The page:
The Equality Act would amend several current federal laws, including the Civil Rights Act of 1964, that would, in effect, abolish state laws that allow LGBTQ discrimination in federally funded programs like education, housing, foster care, healthcare, and transportation.
The Equality Act of 2021: Expansive Antidiscrimination Protections for LGBTQ People and Women from National Women’s Law Center
Why should educators care about the Equality Act?
As an educator in Texas, I can tell you from my own LGBTQ experience both as a student and as a former middle school teacher and now as a high school teacher and librarian that LGBTQ discrimination exists in our schools. Everything from the complete lack of education and general knowledge of LGBTQ identities from school administrators, counselors, and teachers, discriminatory student data systems, the use of pink and blues, UIL Rules on gender, general health and sexual health information, clubs and organizations, teaching practices, curriculum, and classroom management practices all-cause harm and fail to recognize LGBTQ students for their full and authentic selves. Not to mention the discipline practices that disproportionately target non-binary, transgender, and gender non-conforming students.
See, I live in Texas, and in Texas, there are no state or local laws that afford LGBTQ people legal rights or protections. LGBTQ people are not a protected class, like Black people or people with disabilities. In addition, there are 7 anti-LGBTQ laws still on the books in Texas according to the Texas Observer including:
- ‘Homosexual Conduct’ Law: Section 21.06 of the Penal Code, passed in 1973, states that gay sex is illegal in Texas. Under the law, “homosexual conduct” — defined as “deviate sexual intercourse with another individual of the same sex” — is a class-C misdemeanor, punishable by a fine of up to $500. Bills to repeal Texas’ sodomy ban have been introduced in every legislative session since 2005, but never made it out of committee.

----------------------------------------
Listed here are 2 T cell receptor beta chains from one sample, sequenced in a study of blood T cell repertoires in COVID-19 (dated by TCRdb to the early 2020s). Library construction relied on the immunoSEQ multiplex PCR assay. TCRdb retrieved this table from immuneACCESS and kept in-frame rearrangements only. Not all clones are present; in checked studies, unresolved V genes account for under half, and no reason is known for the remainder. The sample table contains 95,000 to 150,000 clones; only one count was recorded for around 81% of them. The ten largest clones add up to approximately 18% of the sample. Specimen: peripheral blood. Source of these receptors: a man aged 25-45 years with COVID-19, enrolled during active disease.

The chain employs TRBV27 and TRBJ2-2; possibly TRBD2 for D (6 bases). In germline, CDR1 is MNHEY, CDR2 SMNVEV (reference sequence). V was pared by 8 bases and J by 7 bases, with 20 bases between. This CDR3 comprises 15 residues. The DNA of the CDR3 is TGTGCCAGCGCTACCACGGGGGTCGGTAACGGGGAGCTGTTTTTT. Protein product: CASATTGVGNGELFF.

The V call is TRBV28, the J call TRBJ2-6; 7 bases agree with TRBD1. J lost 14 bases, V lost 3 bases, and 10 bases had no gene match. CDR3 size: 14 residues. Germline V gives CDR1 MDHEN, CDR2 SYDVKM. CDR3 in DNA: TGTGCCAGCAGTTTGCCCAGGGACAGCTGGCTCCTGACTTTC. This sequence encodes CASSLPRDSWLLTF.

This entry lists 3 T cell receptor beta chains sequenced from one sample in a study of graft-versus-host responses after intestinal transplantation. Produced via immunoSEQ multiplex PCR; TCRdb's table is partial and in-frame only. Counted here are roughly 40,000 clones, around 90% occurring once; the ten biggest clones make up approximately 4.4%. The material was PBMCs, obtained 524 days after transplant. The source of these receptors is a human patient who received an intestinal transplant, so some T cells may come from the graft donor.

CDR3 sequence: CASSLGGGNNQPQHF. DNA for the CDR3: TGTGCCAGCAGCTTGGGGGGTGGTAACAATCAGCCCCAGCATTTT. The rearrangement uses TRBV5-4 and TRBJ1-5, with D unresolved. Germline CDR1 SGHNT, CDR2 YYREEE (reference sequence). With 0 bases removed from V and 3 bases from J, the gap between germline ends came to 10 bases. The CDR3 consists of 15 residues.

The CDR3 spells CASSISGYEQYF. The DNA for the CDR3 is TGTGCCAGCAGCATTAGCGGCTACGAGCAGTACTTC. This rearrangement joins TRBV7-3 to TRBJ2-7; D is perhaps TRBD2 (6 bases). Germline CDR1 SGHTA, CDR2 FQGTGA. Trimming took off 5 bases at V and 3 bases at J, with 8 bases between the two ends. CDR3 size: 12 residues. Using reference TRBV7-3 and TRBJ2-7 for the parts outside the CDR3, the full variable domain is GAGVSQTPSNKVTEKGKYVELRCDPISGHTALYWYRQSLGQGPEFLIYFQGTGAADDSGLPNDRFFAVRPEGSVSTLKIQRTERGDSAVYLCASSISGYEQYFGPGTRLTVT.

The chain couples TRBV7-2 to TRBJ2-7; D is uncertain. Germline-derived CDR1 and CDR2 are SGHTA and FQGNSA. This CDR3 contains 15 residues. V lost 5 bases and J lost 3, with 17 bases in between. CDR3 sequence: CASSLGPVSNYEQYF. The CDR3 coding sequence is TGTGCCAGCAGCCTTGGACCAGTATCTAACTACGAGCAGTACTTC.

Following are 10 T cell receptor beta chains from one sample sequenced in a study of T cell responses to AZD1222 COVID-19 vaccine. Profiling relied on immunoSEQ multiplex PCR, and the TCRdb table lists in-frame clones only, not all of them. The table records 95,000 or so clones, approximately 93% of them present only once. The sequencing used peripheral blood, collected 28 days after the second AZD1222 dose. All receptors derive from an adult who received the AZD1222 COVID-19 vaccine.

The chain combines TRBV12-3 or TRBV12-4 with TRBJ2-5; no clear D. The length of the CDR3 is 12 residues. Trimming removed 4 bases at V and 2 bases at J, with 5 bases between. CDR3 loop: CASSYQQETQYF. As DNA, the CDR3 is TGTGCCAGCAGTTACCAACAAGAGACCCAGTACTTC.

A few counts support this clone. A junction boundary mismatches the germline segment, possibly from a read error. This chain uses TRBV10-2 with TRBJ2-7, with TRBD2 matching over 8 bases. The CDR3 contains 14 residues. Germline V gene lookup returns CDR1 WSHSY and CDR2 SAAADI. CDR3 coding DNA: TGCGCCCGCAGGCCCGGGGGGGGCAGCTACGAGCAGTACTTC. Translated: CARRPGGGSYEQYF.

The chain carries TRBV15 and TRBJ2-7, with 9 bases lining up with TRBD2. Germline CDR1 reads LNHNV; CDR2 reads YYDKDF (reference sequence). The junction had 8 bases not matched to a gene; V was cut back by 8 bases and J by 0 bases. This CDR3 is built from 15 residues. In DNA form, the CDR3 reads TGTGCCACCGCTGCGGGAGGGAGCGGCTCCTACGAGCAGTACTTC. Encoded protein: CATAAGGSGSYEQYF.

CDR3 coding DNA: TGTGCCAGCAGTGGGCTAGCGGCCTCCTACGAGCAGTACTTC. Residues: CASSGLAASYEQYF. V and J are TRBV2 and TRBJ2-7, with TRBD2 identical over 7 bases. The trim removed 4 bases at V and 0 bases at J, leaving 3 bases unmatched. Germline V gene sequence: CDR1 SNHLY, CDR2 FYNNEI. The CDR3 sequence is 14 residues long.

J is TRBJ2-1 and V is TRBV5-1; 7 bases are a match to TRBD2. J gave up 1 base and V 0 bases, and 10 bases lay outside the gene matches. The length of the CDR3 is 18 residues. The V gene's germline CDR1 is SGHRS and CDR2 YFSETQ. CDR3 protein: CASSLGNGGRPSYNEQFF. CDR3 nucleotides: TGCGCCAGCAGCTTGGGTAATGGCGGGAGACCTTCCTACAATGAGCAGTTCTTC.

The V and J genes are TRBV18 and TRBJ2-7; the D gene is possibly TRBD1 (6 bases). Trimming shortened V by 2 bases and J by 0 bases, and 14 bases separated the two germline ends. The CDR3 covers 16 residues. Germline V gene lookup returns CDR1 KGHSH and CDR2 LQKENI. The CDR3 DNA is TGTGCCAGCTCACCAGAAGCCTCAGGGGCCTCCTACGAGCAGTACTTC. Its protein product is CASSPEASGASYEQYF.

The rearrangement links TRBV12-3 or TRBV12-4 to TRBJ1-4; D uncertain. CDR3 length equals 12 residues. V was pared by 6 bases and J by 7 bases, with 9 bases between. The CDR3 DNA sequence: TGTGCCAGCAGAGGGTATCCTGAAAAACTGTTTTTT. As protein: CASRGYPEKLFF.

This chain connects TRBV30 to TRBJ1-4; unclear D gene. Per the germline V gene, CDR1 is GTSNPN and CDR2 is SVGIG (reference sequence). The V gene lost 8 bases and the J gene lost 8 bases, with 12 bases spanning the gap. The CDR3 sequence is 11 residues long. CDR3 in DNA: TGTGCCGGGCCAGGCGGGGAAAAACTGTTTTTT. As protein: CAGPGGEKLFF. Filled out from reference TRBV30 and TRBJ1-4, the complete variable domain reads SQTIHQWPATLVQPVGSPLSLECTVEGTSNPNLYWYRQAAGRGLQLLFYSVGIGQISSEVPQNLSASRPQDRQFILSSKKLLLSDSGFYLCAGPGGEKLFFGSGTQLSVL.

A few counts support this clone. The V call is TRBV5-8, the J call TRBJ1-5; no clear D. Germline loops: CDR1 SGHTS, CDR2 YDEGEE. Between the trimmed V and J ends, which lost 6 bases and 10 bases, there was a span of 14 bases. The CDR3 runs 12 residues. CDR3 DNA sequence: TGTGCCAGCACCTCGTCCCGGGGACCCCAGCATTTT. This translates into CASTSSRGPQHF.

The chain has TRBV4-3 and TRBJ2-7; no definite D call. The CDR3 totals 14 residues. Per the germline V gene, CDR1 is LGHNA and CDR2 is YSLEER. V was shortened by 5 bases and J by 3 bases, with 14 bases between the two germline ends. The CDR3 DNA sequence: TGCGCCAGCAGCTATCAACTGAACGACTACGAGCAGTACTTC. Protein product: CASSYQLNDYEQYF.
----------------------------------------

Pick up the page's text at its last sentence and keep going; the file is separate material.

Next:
- No Promo Homo’: in Schools According to Section 85.007 of the Health and Safety Code, materials used in education programs for people under 18 in Texas must state that “homosexual conduct is not an acceptable lifestyle and is a criminal offense.” Texas is one of only 8 states with such laws still in place.
- Texas DOMA: Sec. 6.204 of the Texas Family Code states that a marriage or civil union between two people of the same sex is “contrary to the public policy of this state and is void in this state.” The Texas Defense of Marriage Act (or DOMA) was modeled after similar federal legislation and passed in 2003 in response to the legalization of same-sex civil unions in Vermont. The Texas DOMA was rendered unconstitutional by the U.S. Supreme Court’s ruling in Obergefell v. Hodges in June 2015.
- Marriage Amendment: Article 1, Section 32 of the Texas Constitution states that marriage in the state “shall consist only of the union of one man and one woman.” The amendment also provides that neither the state nor any political subdivision may “create or recognize any legal status identical or similar to marriage.” The amendment, approved by voters in 2005, was also rendered unconstitutional by Obergefell.